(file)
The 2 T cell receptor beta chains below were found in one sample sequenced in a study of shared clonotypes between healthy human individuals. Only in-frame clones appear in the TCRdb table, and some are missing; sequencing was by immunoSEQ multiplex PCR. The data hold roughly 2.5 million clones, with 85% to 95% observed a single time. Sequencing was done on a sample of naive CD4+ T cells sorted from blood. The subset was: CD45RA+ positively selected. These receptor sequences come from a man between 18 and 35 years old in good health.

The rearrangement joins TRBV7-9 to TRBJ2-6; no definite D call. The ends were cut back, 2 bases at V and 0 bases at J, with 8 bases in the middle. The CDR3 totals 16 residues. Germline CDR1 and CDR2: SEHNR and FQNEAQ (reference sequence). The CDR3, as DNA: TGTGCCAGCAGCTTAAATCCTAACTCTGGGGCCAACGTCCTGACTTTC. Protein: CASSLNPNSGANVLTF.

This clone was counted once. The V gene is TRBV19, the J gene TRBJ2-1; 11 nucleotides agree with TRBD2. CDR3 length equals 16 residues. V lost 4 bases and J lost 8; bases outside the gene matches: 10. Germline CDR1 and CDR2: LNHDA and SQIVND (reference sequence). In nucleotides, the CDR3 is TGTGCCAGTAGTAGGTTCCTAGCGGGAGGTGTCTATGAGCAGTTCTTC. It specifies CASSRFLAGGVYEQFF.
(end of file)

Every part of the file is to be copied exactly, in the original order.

The 2 T cell receptor beta chains below were found in one sample sequenced in a study of shared clonotypes between healthy human individuals. Only in-frame clones appear in the TCRdb table, and some are missing; sequencing was by immunoSEQ multiplex PCR. The data hold roughly 2.5 million clones, with 85% to 95% observed a single time. Sequencing was done on a sample of naive CD4+ T cells sorted from blood. The subset was: CD45RA+ positively selected. These receptor sequences come from a man between 18 and 35 years old in good health.

The rearrangement joins TRBV7-9 to TRBJ2-6; no definite D call. The ends were cut back, 2 bases at V and 0 bases at J, with 8 bases in the middle. The CDR3 totals 16 residues. Germline CDR1 and CDR2: SEHNR and FQNEAQ (reference sequence). The CDR3, as DNA: TGTGCCAGCAGCTTAAATCCTAACTCTGGGGCCAACGTCCTGACTTTC. Protein: CASSLNPNSGANVLTF.

This clone was counted once. The V gene is TRBV19, the J gene TRBJ2-1; 11 nucleotides agree with TRBD2. CDR3 length equals 16 residues. V lost 4 bases and J lost 8; bases outside the gene matches: 10. Germline CDR1 and CDR2: LNHDA and SQIVND (reference sequence). In nucleotides, the CDR3 is TGTGCCAGTAGTAGGTTCCTAGCGGGAGGTGTCTATGAGCAGTTCTTC. It specifies CASSRFLAGGVYEQFF.